Thomas Alva Edison


Thomas Alva Edison
Thomas Edison (Thomas Alva Edison) (February 11, 1847 Ohio - October 18, 1931 New Jersey) nicknamed The Wizard of Menlo Park, is recognized as one of the inventors U.S. largest [1]. Founder of General Electric, a leading industrial empires global pioneer of electricity, broadcaster, popularisateur and perfectionneur technologies avant garde, self-proclaimed inventor of the telephone, film and sound recording, it ' never hesitated to take, without any qualms, many inventions made by others, to claim the record number of patents 1093 (although the vast majority of them were either redeemed for a derisory price, either blithely looted on the back of his collaborators and competitors, such as Nikola Tesla, Alexander Graham Bell, Antonio Meucci, Georges Melies)

Children Self
He was born on February 11, 1847 in Milan in Ohio. Son of Samuel Edison, hands-on, junk, grocer, real estate agent, carpenter, and so on. Canadian Dutch origin and Nancy Elliot Edison, a former teacher Canadian Scottish origin. It is a cadet of a modest family of seven children.

In 1853, when he was 7 years old, his family moved to Port Huron in Michigan. His teacher, Reverend Engle, then quickly sees as a hyperactive stupid because it is too curious, raises too many questions and does not learn quickly. After 3 months of classes, his mother offusquée decides to make the school itself. He completed his basic training to perfect a self-devouring all the books of science from his mother.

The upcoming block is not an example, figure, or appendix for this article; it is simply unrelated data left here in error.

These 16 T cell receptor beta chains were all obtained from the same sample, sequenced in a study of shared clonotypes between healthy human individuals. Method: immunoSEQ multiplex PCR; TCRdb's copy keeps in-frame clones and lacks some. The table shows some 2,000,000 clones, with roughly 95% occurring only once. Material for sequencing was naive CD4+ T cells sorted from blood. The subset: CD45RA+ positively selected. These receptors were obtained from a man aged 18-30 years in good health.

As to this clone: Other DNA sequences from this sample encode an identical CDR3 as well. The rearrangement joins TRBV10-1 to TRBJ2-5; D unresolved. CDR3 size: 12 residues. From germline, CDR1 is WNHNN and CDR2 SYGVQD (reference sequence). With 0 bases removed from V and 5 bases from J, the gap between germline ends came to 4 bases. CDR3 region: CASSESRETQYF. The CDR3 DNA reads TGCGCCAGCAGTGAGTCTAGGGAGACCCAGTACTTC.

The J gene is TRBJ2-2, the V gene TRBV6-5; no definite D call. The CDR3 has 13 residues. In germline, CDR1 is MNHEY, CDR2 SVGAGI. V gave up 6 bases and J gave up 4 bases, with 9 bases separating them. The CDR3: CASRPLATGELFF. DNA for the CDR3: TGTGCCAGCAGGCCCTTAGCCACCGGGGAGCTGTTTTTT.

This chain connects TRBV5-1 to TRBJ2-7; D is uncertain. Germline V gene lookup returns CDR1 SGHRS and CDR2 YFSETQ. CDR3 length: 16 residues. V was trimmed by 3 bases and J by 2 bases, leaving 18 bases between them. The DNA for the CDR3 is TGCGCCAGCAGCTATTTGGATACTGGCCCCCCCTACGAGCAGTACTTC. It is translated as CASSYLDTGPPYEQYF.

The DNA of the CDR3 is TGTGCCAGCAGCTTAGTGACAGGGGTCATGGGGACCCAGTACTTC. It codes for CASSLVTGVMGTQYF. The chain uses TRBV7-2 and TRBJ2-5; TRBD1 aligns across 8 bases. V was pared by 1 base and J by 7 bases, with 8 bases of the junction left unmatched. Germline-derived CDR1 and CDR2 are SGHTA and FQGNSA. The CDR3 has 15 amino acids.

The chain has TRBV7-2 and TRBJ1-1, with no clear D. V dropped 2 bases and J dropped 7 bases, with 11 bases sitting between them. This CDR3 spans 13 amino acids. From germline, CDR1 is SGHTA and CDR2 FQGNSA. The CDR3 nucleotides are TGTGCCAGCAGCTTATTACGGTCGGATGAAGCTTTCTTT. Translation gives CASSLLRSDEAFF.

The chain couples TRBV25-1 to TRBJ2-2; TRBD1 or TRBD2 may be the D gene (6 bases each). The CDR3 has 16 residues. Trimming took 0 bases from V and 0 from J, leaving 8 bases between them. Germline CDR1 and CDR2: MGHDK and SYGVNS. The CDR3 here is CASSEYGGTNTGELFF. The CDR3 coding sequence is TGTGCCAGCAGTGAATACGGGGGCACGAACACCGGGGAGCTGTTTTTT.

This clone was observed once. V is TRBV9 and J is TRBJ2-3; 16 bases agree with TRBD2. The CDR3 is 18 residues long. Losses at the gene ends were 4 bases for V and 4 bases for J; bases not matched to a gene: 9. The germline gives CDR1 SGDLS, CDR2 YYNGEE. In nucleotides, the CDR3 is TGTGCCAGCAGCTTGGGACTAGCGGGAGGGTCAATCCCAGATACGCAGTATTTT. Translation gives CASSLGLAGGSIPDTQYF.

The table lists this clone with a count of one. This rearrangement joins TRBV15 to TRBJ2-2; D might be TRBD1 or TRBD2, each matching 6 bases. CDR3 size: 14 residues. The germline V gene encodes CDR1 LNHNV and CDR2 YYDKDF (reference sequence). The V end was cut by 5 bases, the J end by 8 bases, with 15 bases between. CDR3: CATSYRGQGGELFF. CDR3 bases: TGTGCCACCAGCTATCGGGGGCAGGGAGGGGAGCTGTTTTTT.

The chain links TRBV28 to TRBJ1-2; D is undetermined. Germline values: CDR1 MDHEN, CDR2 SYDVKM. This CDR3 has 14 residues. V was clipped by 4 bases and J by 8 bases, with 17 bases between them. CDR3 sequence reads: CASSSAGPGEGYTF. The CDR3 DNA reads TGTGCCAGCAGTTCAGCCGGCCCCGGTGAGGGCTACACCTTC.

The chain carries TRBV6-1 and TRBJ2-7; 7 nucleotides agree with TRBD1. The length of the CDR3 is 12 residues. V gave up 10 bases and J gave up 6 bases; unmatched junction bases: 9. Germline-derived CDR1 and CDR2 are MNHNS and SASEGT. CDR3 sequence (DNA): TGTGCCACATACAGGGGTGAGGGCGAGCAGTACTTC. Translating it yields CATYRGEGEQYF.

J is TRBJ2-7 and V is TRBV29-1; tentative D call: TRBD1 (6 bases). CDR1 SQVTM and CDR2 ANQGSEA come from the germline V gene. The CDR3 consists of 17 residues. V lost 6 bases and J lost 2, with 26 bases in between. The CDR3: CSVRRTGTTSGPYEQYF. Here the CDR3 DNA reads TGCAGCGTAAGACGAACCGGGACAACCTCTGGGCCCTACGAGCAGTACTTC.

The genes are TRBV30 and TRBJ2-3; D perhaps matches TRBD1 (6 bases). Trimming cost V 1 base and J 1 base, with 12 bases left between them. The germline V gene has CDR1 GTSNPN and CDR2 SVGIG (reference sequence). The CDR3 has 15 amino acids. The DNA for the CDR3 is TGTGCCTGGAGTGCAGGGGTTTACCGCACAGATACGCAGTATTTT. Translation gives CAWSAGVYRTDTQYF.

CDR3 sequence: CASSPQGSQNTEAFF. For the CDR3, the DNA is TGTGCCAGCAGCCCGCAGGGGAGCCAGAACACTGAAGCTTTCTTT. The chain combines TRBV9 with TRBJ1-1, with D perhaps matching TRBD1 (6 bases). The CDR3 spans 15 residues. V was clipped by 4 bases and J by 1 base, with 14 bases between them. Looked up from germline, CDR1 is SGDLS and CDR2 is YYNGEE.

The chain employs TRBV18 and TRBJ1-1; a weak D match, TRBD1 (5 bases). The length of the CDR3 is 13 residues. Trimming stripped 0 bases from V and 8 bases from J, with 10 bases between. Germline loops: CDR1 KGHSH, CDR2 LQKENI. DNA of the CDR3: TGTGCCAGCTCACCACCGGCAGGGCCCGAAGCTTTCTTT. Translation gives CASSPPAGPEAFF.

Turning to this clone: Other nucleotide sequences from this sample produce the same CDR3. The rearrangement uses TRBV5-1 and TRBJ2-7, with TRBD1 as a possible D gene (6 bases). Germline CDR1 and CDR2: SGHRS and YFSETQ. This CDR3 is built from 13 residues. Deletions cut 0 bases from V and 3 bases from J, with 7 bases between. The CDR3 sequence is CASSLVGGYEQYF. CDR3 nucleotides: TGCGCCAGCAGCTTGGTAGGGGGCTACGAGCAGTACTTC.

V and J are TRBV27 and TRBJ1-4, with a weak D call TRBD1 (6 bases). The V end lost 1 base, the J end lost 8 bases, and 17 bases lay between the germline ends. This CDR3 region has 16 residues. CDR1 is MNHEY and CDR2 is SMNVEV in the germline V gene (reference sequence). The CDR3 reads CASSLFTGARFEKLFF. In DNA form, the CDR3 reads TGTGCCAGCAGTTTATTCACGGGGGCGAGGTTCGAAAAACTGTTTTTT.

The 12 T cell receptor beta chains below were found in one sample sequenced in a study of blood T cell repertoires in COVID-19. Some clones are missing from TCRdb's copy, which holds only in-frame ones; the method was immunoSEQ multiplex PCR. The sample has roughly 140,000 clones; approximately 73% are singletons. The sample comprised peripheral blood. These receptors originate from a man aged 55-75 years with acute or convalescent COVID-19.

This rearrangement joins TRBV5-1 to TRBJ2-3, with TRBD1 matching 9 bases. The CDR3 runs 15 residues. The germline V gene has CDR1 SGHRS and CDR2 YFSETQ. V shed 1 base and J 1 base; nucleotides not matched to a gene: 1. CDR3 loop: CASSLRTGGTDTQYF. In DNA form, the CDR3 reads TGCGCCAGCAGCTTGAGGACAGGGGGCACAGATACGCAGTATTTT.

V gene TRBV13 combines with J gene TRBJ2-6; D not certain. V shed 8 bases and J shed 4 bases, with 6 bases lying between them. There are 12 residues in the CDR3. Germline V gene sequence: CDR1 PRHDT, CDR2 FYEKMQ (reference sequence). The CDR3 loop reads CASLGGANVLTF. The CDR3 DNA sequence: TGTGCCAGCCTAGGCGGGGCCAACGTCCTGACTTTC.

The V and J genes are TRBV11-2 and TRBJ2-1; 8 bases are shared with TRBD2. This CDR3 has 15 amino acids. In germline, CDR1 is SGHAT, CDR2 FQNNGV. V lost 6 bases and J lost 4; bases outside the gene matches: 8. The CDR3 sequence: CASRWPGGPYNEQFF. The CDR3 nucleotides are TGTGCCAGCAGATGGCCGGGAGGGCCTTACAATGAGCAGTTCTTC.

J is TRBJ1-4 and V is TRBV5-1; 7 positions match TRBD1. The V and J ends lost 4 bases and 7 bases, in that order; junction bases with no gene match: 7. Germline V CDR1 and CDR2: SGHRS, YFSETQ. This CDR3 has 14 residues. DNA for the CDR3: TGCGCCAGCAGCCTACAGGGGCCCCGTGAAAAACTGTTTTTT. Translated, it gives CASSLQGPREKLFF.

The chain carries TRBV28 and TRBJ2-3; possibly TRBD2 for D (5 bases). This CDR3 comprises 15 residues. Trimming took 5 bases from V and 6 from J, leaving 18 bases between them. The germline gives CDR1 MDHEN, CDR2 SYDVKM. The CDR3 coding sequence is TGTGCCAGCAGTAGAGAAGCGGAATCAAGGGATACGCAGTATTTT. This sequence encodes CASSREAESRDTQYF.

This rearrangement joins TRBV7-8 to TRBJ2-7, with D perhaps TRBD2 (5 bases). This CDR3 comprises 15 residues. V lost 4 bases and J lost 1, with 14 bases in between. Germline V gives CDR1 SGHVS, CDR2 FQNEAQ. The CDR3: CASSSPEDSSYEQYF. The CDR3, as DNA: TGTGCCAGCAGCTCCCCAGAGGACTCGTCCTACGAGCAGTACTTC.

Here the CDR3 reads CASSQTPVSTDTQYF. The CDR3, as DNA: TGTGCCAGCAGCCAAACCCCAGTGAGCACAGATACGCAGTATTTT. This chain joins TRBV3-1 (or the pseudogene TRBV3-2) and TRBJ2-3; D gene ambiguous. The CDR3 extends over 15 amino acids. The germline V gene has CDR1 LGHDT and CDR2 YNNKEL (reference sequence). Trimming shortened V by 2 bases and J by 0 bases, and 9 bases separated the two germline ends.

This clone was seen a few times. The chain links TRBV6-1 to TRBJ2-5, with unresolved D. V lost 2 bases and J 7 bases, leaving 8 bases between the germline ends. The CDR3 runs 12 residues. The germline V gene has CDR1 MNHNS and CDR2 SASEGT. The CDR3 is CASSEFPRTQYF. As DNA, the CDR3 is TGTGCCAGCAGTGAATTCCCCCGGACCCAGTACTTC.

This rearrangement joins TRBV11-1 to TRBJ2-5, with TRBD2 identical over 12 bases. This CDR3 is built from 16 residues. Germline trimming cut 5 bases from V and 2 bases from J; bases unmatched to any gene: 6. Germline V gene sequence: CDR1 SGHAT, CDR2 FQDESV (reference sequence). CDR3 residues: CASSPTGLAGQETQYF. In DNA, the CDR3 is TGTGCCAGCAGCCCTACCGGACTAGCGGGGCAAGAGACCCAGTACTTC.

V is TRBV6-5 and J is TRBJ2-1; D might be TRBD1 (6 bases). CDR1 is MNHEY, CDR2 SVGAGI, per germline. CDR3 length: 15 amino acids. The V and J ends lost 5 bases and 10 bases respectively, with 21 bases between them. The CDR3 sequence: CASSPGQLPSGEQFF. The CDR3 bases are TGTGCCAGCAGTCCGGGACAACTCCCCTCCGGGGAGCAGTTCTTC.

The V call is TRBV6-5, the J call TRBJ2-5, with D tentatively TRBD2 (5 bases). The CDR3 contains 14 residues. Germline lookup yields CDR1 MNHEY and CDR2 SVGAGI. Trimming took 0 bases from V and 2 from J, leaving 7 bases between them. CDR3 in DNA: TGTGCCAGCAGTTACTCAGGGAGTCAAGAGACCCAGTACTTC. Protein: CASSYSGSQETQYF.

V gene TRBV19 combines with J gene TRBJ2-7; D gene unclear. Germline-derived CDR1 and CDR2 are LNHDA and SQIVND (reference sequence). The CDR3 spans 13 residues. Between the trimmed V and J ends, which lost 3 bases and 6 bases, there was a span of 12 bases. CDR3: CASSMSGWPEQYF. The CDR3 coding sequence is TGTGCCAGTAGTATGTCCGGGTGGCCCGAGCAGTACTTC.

Prime Chemistry Laboratory at 10 Years
In 1857, aged 10, Thomas already has a true small chemical laboratory in the basement of the house of his parents to develop its intelligence practice.

In 1859, aged 12, Thomas became selling newspapers, drinks and cigars, cigarettes and sweets, in the process of the Grand Trunk Railway "which is the daily round-trip Detroit-Port Huron. With the money earned, he bought a printing press used it installs in a baggage car for the drafting and printing during journeys of its own mini weekly newspaper "The Herald Weekly" fired 500 copies.

In 1860 he is authorized to adjust its chemistry laboratory in his car baggage-printing. He continued his experiences during the hours of 5 stops in Detroit. He is also the telegraph train invented in 1838 by Samuel Morse. A sheer train overturns one day its chemicals and causing a fire that earned him his dismissal with its first $ 2 000 commercial gain proudly earned.

Virtually Deaf at The Age of 13 Years
Barely 13 years, he caught scarlet fever from which it appears virtually deaf. This handicap strongly influence its behavior, his career, guiding its work, its desire to improve the lot of humanity, the motive for several inventions and multiplies its greed for reading books in particular chemistry, electricity, physics, mechanics and so on.

Employee Telegrapher for Western Union Telegraph Company
In 1862 Thomas heroically saved the baby's head of station in Port Huron who fails to be crushed by a train. To thank him, the officer agrees to teach him the alphabet walrus and the use of its telegraph during 2 months of training. This new competency-passion allows him to find a job as a telegraph operator in Memphis.

In 1866 aged 19, he moved to Toronto in Canada and found a job as assistant-telegrapher at Western Union Company. His job is to retransmit in Toronto received messages every hour. It will run his first invention: it transforms its telegraph a "transmitter-receiver duplex automatic Morse code" capable of transmitting on the same cable news two in the opposite direction automatically without the intervention of employee, and files its first patent.